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Latest pension plan may be the start

Published: Friday, May 3, 2013 9:20 a.m. CST

(MCT) — We’re probably coming down with something. The symptoms include the warm sensation of feeling some degree of respect for Illinois House Speaker Michael Madigan and the lightheadedness that results from lawmakers not only addressing the state’s pathetically broken pension system, but also offering some answers.

Madigan’s 271-page piece of legislation is not a panacea. There is no single remedy that will fix the state’s broken pension system.

It would, however, be the largest step that has been taken after years of inertia.

The plan codifies some of the proposals that have been floating around without any real steam and pushes even deeper toward resolution of the state’s single-biggest problem.

It is a movement toward making some tough decisions for the future of all Illinoisans, though. It’s a shame it took it so long to get here.

As it now stands, the state owes more than $100 billion to the existing pension system. That amount increases $17 million every day.

The effects on all Illinoisans include a backlog of payments to everything from schools to city governments — $9 billion at this point — and the downgrading of Illinois’ credit score to the basement of the nation, which means it costs even more to borrow the money needed to bail out the state.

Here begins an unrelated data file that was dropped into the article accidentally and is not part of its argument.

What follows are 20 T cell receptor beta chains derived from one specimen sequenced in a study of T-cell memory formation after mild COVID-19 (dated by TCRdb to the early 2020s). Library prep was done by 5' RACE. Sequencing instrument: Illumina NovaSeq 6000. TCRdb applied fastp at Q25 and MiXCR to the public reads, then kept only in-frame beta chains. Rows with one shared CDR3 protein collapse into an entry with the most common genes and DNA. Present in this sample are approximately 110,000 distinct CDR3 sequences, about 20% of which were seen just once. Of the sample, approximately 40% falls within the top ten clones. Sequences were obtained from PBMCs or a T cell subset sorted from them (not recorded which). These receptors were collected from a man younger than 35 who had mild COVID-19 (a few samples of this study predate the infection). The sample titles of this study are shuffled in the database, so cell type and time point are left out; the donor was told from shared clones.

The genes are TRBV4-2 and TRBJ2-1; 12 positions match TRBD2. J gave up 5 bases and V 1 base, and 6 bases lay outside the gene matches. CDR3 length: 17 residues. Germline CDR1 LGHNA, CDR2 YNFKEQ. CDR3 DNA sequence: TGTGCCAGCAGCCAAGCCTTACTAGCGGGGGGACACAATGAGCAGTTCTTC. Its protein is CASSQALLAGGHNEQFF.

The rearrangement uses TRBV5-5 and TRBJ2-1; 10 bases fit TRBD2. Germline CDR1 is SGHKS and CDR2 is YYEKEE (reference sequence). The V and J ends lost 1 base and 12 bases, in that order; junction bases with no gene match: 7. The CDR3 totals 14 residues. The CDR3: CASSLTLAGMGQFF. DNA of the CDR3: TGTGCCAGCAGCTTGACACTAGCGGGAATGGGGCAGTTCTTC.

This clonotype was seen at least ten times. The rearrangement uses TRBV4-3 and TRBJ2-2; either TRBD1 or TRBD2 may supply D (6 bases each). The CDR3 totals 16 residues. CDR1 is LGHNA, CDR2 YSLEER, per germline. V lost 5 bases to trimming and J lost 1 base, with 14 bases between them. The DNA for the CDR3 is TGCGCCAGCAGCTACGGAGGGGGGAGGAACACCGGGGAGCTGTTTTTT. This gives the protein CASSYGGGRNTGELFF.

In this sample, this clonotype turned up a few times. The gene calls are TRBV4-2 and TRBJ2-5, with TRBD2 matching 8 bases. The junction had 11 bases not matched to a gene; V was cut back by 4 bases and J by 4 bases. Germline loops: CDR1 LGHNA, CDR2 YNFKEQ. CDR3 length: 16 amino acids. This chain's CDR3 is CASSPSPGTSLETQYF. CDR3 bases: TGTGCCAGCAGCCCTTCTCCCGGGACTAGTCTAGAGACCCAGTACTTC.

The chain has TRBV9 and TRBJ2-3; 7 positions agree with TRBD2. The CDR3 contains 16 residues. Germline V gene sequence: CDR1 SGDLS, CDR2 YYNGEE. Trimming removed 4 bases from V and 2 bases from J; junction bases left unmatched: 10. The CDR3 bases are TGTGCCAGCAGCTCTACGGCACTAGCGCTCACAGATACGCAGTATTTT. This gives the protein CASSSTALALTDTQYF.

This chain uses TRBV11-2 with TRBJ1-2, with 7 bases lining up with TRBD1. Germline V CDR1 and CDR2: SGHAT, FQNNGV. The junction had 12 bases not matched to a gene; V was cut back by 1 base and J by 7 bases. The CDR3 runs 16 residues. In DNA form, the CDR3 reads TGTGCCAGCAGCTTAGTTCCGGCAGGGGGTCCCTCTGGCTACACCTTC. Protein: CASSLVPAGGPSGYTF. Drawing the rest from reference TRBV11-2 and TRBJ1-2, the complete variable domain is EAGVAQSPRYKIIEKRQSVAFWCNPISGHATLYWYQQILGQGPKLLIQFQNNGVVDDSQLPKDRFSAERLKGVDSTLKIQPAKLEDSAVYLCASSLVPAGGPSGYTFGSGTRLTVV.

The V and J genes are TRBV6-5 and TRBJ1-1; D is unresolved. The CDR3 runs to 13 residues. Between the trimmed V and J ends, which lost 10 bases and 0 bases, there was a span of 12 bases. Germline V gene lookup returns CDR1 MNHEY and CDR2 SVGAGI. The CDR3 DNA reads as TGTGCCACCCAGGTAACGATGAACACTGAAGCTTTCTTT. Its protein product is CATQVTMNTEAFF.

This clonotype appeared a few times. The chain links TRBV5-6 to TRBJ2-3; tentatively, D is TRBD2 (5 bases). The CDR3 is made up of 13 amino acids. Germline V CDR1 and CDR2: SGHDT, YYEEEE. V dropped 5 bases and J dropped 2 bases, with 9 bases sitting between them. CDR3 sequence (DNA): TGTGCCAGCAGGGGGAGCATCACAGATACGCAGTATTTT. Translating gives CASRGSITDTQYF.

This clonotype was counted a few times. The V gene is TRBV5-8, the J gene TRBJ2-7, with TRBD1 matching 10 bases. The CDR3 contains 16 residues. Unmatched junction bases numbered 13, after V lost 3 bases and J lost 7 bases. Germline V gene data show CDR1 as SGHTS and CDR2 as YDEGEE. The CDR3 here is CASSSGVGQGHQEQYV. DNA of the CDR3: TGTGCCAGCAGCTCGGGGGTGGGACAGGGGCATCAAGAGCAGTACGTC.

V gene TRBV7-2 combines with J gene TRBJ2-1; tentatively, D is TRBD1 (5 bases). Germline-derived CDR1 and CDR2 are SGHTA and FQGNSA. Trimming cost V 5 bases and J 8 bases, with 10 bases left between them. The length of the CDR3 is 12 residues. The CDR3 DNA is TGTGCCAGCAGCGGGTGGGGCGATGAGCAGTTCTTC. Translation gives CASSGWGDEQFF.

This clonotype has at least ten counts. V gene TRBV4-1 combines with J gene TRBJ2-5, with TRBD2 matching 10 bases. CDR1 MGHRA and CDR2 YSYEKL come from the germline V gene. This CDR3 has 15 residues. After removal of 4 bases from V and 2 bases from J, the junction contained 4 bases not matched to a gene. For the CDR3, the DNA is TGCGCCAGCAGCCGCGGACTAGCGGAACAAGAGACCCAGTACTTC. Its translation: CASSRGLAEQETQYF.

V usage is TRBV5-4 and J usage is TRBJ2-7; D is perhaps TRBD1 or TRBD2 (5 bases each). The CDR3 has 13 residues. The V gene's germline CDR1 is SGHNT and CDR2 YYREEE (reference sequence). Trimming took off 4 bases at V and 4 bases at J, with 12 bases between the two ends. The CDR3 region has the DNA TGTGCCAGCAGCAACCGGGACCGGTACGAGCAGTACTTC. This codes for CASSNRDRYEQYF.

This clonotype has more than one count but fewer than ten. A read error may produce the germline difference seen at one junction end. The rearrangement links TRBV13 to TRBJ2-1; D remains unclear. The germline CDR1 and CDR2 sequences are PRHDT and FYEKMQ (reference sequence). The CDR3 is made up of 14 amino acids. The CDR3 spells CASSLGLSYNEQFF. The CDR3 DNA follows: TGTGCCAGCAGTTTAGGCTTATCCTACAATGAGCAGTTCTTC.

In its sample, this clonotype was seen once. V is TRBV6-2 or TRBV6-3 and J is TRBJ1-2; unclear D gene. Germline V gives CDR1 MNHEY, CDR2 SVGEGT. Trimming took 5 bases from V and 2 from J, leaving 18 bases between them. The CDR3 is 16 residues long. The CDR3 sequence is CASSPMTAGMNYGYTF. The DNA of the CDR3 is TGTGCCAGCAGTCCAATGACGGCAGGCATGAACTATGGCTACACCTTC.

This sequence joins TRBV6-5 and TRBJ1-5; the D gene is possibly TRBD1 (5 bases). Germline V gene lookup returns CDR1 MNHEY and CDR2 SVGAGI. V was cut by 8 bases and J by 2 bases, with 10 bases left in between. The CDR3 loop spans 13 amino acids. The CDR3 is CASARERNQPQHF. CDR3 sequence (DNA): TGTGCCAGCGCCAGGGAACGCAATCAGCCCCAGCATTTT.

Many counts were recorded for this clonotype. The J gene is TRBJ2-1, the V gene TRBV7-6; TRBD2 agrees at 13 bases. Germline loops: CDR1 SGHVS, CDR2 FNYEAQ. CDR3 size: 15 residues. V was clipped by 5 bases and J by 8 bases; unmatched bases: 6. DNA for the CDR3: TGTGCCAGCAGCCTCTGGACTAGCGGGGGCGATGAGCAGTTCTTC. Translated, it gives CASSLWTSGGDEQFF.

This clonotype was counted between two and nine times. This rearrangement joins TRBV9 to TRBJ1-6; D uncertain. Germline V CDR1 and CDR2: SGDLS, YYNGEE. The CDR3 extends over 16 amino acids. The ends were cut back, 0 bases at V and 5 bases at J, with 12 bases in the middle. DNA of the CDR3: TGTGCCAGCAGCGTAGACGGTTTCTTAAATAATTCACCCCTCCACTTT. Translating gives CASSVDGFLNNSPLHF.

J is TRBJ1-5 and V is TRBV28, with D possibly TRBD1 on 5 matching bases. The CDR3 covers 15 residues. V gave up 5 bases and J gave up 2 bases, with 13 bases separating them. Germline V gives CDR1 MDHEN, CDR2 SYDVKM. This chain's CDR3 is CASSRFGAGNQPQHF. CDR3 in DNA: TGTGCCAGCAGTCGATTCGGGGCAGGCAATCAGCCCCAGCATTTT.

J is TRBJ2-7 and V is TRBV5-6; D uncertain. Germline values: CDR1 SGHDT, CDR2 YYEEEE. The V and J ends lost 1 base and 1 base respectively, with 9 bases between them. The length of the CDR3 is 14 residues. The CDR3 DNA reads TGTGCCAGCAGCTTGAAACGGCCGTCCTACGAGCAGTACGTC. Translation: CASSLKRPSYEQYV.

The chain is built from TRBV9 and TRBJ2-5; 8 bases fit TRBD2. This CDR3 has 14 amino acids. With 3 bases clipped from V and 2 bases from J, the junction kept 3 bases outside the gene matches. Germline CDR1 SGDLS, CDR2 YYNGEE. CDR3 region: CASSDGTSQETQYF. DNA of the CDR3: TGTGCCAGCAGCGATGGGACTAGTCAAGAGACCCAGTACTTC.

Stakeholders in the pension programs operated by the state — judges, state employees, teachers and lawmakers — are going to be displeased with some of the aspects of this plan, which received approval Wednesday from the Personnel and Pensions Committee and moves now to the full House — possibly as early as today. It still would have to be approved in the Senate. Court action is all but inevitable.

Those who receive state pensions would have limited cost-of-living increases, would have to contribute more toward their own retirements, and would receive fewer benefits.

The biggest question mark is whether the state can meet the requirement that it fully fund its obligation each year. The attempts to do so in the past have fallen significantly short.

There’s also the question of how the state will reconcile the other side of its funding nightmare and contain out-of-control spending.

That’s probably asking too much — given that it took years to truly address the pension beast — but it’s a crucial part to the entire equation.

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This editorial appeared in The Telegraph, Alton, Ill.

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©2013 The Telegraph (Alton, Ill.)

Visit The Telegraph (Alton, Ill.) at www.thetelegraph.com

Distributed by MCT Information Services

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